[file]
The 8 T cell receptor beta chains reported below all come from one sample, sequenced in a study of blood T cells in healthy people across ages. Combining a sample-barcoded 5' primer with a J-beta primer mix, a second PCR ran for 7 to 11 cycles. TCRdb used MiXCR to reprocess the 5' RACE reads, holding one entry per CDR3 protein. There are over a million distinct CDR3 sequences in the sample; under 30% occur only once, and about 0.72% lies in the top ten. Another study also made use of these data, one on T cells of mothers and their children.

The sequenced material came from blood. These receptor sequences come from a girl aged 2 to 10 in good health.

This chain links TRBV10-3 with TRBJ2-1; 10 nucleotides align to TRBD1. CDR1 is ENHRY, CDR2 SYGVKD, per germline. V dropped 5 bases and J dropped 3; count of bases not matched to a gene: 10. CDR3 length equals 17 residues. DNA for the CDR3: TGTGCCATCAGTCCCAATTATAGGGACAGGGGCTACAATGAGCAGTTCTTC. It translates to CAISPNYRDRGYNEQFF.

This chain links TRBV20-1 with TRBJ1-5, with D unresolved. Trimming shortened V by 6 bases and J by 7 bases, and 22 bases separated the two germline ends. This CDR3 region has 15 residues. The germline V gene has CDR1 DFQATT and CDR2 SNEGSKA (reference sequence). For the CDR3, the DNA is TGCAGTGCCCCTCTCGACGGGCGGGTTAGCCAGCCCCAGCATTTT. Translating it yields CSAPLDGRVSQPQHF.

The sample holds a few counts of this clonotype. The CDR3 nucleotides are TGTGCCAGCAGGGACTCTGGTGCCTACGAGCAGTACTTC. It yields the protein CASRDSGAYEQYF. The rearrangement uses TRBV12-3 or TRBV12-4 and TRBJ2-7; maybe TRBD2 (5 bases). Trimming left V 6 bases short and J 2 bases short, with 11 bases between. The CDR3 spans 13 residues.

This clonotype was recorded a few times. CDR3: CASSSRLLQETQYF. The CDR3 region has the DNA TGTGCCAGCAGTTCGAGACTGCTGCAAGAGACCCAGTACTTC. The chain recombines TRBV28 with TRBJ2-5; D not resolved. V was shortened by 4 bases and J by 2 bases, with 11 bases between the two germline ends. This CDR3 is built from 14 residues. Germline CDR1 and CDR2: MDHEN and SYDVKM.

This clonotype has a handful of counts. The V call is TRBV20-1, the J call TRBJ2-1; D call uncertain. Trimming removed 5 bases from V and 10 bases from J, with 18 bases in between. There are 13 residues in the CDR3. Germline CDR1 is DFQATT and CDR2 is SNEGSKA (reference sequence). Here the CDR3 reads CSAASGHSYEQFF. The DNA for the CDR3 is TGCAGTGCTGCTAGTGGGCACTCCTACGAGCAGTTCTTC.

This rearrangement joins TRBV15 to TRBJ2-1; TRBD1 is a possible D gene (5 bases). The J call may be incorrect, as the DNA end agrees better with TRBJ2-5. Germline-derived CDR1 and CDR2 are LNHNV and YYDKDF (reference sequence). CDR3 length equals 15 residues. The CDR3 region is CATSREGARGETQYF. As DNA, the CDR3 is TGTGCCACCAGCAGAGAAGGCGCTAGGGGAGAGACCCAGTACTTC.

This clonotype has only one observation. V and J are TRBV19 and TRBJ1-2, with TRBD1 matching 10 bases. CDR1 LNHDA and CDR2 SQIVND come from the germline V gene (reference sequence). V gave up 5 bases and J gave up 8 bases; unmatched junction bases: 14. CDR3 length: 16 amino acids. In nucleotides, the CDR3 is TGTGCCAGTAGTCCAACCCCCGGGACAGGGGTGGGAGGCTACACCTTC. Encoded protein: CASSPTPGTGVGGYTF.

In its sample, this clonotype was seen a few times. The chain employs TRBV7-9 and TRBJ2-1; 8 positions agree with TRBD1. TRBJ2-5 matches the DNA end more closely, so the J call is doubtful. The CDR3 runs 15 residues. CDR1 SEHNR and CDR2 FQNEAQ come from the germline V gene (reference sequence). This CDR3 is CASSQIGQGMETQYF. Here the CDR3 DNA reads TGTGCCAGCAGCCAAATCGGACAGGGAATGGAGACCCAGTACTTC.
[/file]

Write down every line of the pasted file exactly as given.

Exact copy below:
The 8 T cell receptor beta chains reported below all come from one sample, sequenced in a study of blood T cells in healthy people across ages. Combining a sample-barcoded 5' primer with a J-beta primer mix, a second PCR ran for 7 to 11 cycles. TCRdb used MiXCR to reprocess the 5' RACE reads, holding one entry per CDR3 protein. There are over a million distinct CDR3 sequences in the sample; under 30% occur only once, and about 0.72% lies in the top ten. Another study also made use of these data, one on T cells of mothers and their children.

The sequenced material came from blood. These receptor sequences come from a girl aged 2 to 10 in good health.

This chain links TRBV10-3 with TRBJ2-1; 10 nucleotides align to TRBD1. CDR1 is ENHRY, CDR2 SYGVKD, per germline. V dropped 5 bases and J dropped 3; count of bases not matched to a gene: 10. CDR3 length equals 17 residues. DNA for the CDR3: TGTGCCATCAGTCCCAATTATAGGGACAGGGGCTACAATGAGCAGTTCTTC. It translates to CAISPNYRDRGYNEQFF.

This chain links TRBV20-1 with TRBJ1-5, with D unresolved. Trimming shortened V by 6 bases and J by 7 bases, and 22 bases separated the two germline ends. This CDR3 region has 15 residues. The germline V gene has CDR1 DFQATT and CDR2 SNEGSKA (reference sequence). For the CDR3, the DNA is TGCAGTGCCCCTCTCGACGGGCGGGTTAGCCAGCCCCAGCATTTT. Translating it yields CSAPLDGRVSQPQHF.

The sample holds a few counts of this clonotype. The CDR3 nucleotides are TGTGCCAGCAGGGACTCTGGTGCCTACGAGCAGTACTTC. It yields the protein CASRDSGAYEQYF. The rearrangement uses TRBV12-3 or TRBV12-4 and TRBJ2-7; maybe TRBD2 (5 bases). Trimming left V 6 bases short and J 2 bases short, with 11 bases between. The CDR3 spans 13 residues.

This clonotype was recorded a few times. CDR3: CASSSRLLQETQYF. The CDR3 region has the DNA TGTGCCAGCAGTTCGAGACTGCTGCAAGAGACCCAGTACTTC. The chain recombines TRBV28 with TRBJ2-5; D not resolved. V was shortened by 4 bases and J by 2 bases, with 11 bases between the two germline ends. This CDR3 is built from 14 residues. Germline CDR1 and CDR2: MDHEN and SYDVKM.

This clonotype has a handful of counts. The V call is TRBV20-1, the J call TRBJ2-1; D call uncertain. Trimming removed 5 bases from V and 10 bases from J, with 18 bases in between. There are 13 residues in the CDR3. Germline CDR1 is DFQATT and CDR2 is SNEGSKA (reference sequence). Here the CDR3 reads CSAASGHSYEQFF. The DNA for the CDR3 is TGCAGTGCTGCTAGTGGGCACTCCTACGAGCAGTTCTTC.

This rearrangement joins TRBV15 to TRBJ2-1; TRBD1 is a possible D gene (5 bases). The J call may be incorrect, as the DNA end agrees better with TRBJ2-5. Germline-derived CDR1 and CDR2 are LNHNV and YYDKDF (reference sequence). CDR3 length equals 15 residues. The CDR3 region is CATSREGARGETQYF. As DNA, the CDR3 is TGTGCCACCAGCAGAGAAGGCGCTAGGGGAGAGACCCAGTACTTC.

This clonotype has only one observation. V and J are TRBV19 and TRBJ1-2, with TRBD1 matching 10 bases. CDR1 LNHDA and CDR2 SQIVND come from the germline V gene (reference sequence). V gave up 5 bases and J gave up 8 bases; unmatched junction bases: 14. CDR3 length: 16 amino acids. In nucleotides, the CDR3 is TGTGCCAGTAGTCCAACCCCCGGGACAGGGGTGGGAGGCTACACCTTC. Encoded protein: CASSPTPGTGVGGYTF.

In its sample, this clonotype was seen a few times. The chain employs TRBV7-9 and TRBJ2-1; 8 positions agree with TRBD1. TRBJ2-5 matches the DNA end more closely, so the J call is doubtful. The CDR3 runs 15 residues. CDR1 SEHNR and CDR2 FQNEAQ come from the germline V gene (reference sequence). This CDR3 is CASSQIGQGMETQYF. Here the CDR3 DNA reads TGTGCCAGCAGCCAAATCGGACAGGGAATGGAGACCCAGTACTTC.